Octopus, a computational framework for exploring light-driven phenomena and quantum dynamics in extended and finite systems

Journal of Chemical Physics 152, 124119 (2020)

Octopus, a computational framework for exploring light-driven phenomena and quantum dynamics in extended and finite systems

Nicolas Tancogne-Dejean, Micael J. T. Oliveira, Xavier Andrade, Heiko Appel, Carlos H. Borca, Guillaume Le Breton, Florian Buchholz, Alberto Castro, Stefano Corni, Alfredo A. Correa, Umberto De Giovannini, Alain Delgado, Florian G. Eich, Johannes Flick, Gabriel Gil, Adrián Gomez, Nicole Helbig, Hannes Hübener, René Jestädt, Joaquim Jornet-Somoza, Ask H. Larsen, Irina V. Lebedeva, Martin Lüders, Miguel A. L. Marques, Sebastian T. Ohlmann, Silvio Pipolo, Markus Rampp, Carlo A. Rozzi, David A. Strubbe, Shunsuke A. Sato, Christian Schäfer, Iris Theophilou, Alicia Welden, Angel Rubio

Over the last years extraordinary advances in experimental and theoretical tools have allowed us to monitor and control matter at short time and atomic scales with a high-degree of precision. An appealing and challenging route towards engineering materials with tailored properties is to find ways to design or selectively manipulate materials, especially at the quantum level. To this end, having a state-of-the-art ab initio computer simulation tool that enables a reliable and accurate simulation of light-induced changes in the physical and chemical properties of complex systems is of utmost importance. The first principles real-space-based Octopus project was born with that idea in mind, providing an unique framework allowing to describe non-equilibrium phenomena in molecular complexes, low dimensional materials, and extended systems by accounting for electronic, ionic, and photon quantum mechanical effects within a generalized time-dependent density functional theory framework. The present article aims to present the new features that have been implemented over the last few years, including technical developments related to performance and massive parallelism. We also describe the major theoretical developments to address ultrafast light-driven processes, like the new theoretical framework of quantum electrodynamics density-functional formalism (QEDFT) for the description of novel light-matter hybrid states. Those advances, and other being released soon as part of the Octopus package, will enable the scientific community to simulate and characterize spatial and time-resolved spectroscopies, ultrafast phenomena in molecules and materials, and new emergent states of matter (QED-materials).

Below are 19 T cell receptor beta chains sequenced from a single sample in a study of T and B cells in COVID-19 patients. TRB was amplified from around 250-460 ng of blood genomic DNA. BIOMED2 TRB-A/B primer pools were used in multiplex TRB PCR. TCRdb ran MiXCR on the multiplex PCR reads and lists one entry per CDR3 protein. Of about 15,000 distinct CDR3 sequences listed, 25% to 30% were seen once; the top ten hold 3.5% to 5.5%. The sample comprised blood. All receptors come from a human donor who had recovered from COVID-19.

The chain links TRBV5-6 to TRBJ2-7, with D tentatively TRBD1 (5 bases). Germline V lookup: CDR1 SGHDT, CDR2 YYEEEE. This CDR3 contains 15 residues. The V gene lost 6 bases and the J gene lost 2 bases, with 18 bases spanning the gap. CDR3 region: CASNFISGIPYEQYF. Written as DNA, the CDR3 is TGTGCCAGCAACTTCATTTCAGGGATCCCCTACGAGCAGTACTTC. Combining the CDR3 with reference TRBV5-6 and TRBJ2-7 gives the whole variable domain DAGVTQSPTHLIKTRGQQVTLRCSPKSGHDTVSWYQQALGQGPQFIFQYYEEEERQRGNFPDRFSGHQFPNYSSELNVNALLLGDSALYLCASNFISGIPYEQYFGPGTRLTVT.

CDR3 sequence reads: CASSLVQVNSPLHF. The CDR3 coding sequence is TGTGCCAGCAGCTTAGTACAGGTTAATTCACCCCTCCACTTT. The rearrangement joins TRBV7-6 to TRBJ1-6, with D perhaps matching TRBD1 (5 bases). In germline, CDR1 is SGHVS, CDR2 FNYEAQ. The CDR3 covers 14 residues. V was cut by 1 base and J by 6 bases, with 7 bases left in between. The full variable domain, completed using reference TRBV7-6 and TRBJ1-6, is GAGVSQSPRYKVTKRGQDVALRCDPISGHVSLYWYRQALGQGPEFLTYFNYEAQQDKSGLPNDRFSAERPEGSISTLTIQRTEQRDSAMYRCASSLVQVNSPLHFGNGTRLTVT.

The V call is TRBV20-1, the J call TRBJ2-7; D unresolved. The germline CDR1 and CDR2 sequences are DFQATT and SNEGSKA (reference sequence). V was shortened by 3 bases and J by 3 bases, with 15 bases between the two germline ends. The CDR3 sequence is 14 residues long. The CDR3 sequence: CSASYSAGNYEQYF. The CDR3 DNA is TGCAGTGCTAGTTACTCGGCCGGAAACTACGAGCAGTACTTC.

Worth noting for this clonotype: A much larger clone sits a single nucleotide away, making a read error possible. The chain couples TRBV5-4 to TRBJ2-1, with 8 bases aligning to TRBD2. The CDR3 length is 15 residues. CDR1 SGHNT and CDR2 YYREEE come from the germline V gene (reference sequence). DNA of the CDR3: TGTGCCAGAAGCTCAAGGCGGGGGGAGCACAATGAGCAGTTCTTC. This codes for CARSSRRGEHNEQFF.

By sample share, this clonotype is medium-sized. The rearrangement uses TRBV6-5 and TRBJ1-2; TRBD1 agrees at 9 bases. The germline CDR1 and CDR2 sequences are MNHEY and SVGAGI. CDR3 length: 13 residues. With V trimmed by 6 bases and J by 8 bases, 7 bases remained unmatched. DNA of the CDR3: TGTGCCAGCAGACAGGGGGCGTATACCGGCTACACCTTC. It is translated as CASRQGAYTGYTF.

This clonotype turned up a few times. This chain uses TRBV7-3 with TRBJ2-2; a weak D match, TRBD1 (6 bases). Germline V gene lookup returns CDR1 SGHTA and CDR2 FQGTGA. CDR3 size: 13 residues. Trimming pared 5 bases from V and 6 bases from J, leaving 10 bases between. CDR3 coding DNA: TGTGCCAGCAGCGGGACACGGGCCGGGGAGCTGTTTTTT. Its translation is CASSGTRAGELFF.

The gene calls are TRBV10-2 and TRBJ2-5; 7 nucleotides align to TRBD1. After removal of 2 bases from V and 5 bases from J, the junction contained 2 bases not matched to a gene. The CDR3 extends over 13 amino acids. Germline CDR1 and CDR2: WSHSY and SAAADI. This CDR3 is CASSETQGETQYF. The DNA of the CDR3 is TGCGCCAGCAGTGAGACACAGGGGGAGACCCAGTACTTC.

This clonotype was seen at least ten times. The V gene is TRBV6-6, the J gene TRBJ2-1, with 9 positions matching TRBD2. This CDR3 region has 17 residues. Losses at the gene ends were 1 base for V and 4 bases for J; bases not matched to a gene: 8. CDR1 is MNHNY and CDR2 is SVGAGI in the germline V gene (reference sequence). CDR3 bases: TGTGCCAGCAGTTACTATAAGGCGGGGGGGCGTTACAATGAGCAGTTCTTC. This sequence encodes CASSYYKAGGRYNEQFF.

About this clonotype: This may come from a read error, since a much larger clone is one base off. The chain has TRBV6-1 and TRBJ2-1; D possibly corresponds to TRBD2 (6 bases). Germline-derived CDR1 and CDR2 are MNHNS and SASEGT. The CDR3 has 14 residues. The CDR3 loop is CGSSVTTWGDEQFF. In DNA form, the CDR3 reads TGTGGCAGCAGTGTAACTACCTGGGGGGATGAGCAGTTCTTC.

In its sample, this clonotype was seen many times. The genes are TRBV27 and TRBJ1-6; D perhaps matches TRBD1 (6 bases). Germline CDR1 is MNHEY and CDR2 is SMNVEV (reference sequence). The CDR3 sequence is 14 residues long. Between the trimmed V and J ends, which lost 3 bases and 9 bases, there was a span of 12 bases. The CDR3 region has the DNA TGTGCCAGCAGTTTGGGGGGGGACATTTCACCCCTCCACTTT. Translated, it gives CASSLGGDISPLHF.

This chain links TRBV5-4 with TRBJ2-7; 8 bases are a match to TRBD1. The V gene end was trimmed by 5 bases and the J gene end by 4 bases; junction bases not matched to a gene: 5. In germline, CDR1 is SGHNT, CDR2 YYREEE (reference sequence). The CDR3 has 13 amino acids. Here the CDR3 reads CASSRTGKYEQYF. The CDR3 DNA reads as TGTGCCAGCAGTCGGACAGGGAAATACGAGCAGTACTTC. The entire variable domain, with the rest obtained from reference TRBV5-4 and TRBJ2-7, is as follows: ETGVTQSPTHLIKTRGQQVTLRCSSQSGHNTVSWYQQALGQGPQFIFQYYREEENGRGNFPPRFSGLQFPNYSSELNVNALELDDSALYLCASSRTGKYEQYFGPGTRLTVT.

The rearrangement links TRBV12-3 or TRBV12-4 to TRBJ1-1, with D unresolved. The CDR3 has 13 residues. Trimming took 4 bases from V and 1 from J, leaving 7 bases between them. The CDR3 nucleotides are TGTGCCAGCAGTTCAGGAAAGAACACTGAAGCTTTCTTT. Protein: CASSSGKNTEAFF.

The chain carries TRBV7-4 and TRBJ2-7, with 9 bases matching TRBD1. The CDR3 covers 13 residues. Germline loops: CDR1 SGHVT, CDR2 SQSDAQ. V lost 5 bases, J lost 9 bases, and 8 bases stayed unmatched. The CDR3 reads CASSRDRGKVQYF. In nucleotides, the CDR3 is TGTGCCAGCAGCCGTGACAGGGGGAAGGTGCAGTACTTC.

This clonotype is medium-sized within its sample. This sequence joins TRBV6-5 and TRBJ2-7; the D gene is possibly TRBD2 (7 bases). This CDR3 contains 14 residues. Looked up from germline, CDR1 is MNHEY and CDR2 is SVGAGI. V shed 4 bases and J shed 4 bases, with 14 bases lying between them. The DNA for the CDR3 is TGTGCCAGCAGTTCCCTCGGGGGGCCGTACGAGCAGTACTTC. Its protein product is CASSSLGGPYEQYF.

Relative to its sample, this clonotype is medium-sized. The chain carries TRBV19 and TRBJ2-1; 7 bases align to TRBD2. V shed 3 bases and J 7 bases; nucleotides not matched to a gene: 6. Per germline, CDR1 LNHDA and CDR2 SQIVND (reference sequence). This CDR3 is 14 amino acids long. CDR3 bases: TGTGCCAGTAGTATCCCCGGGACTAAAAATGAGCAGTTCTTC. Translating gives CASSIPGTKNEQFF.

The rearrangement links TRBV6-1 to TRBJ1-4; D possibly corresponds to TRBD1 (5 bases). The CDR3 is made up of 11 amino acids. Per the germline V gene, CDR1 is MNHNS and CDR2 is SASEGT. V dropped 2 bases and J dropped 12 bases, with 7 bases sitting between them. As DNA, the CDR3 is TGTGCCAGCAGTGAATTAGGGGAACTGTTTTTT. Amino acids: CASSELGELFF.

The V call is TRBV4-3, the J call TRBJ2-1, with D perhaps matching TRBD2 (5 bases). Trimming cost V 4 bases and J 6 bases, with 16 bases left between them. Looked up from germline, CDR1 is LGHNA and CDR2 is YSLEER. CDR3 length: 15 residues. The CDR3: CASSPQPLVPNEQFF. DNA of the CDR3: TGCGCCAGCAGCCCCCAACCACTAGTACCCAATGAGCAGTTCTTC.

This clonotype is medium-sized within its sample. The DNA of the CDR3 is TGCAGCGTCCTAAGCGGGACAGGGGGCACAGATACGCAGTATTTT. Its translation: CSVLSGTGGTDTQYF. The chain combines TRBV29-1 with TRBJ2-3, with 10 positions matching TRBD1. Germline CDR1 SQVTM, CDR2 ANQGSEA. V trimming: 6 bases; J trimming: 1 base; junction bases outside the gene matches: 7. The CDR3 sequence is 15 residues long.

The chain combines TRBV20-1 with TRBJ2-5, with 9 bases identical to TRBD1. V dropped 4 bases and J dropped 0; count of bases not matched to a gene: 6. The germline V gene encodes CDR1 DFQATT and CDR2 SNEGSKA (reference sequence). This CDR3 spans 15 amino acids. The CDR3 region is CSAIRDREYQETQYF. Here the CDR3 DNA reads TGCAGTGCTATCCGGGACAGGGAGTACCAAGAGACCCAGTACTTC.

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The authors would like to thank all the people that have contributed to the development of Octopus over the last two decades. They would also like to thank Lin Lin for useful and interesting discussions and acknowledge the open discussions about real space methods with the group of Prof. Chelikowsky. This work was supported by the European Research Council (ERC-2015-AdG694097), the Cluster of Excellence \Advanced Imaging of Matter"(AIM), Grupos Consolidados (IT1249-19) and SFB925. The Flatiron Institute is a division of the Simons Foundation. XA, AW and AC acknowledge that part of this work was performed under the auspices of the U.S. Department of Energy at Lawrence Livermore National Laboratory under Contract DE-AC52-07A27344. JJS gratefully acknowledges the funding from the European Union Horizon 2020 research and innovation program under the Marie Sklodowska-Curie Grant Agreement No. 795246-StrongLights. JF acknowledges nancial support from the Deutsche Forschungsgemeinschaft (DFG Forschungsstipendium FL 997/1-1). DS acknowledges University of California, Merced start-up funding.

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